Government urged to commit to full excavation of archaeological site
THE GOVERNMENT should commit to a full excavation of an archaeological site in Waterford that shows early Christian and later Viking age occupation, a conference has heard.
The site of Woodstown, which straddles the south bank of the river Suir at Co Waterford, was discovered some years ago during test excavations carried out prior to the construction of the N25 Waterford City bypass.
Dr Colmán Etchingham, a lecturer of medieval history at the NUI-Maynooth, who chaired the final session of the conference yesterday, said that the site would not have been saved but for the work of the Save Viking Waterford Action Group.
Dr Etchingham said that Government policy would have otherwise “allowed the road to run through the site”.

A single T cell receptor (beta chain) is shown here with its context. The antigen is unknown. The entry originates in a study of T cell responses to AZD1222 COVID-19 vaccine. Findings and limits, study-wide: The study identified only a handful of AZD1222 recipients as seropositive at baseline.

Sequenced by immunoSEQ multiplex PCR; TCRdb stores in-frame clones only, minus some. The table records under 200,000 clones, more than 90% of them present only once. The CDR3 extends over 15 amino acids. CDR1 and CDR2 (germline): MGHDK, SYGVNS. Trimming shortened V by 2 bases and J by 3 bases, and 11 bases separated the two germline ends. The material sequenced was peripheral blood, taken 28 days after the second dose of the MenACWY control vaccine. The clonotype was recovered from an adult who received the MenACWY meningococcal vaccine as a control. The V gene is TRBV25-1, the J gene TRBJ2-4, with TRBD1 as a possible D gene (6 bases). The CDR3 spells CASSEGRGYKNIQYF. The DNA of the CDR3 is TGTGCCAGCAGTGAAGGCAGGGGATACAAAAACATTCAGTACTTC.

“The conference has shown that less than 5 per cent of the site has been subject to archaeological investment to date.
“What has been found is wonderful but it is tantamount to glimpses of what could be there.” Dr Etchingham said that the site is “one of the most important” sites to be found anywhere in western Europe.
“Public investment in excavation would provide jobs in the region and would help tourism in the area,” he added.
The site should be excavated over a long period of time to a high standard, he said.
More than 200 people attended the conference, entitled Viking Woodstown and Hiberno-Norse Waterford: their place in the Viking World, held over three days at the Theatre Royal in Waterford.
The opening of the conference coincided with the official opening of a new permanent exhibition at the Waterford Museum of Treasures of finds from the historical Woodstown site.
The conference ended with a visit to the Woodstown site yesterday afternoon.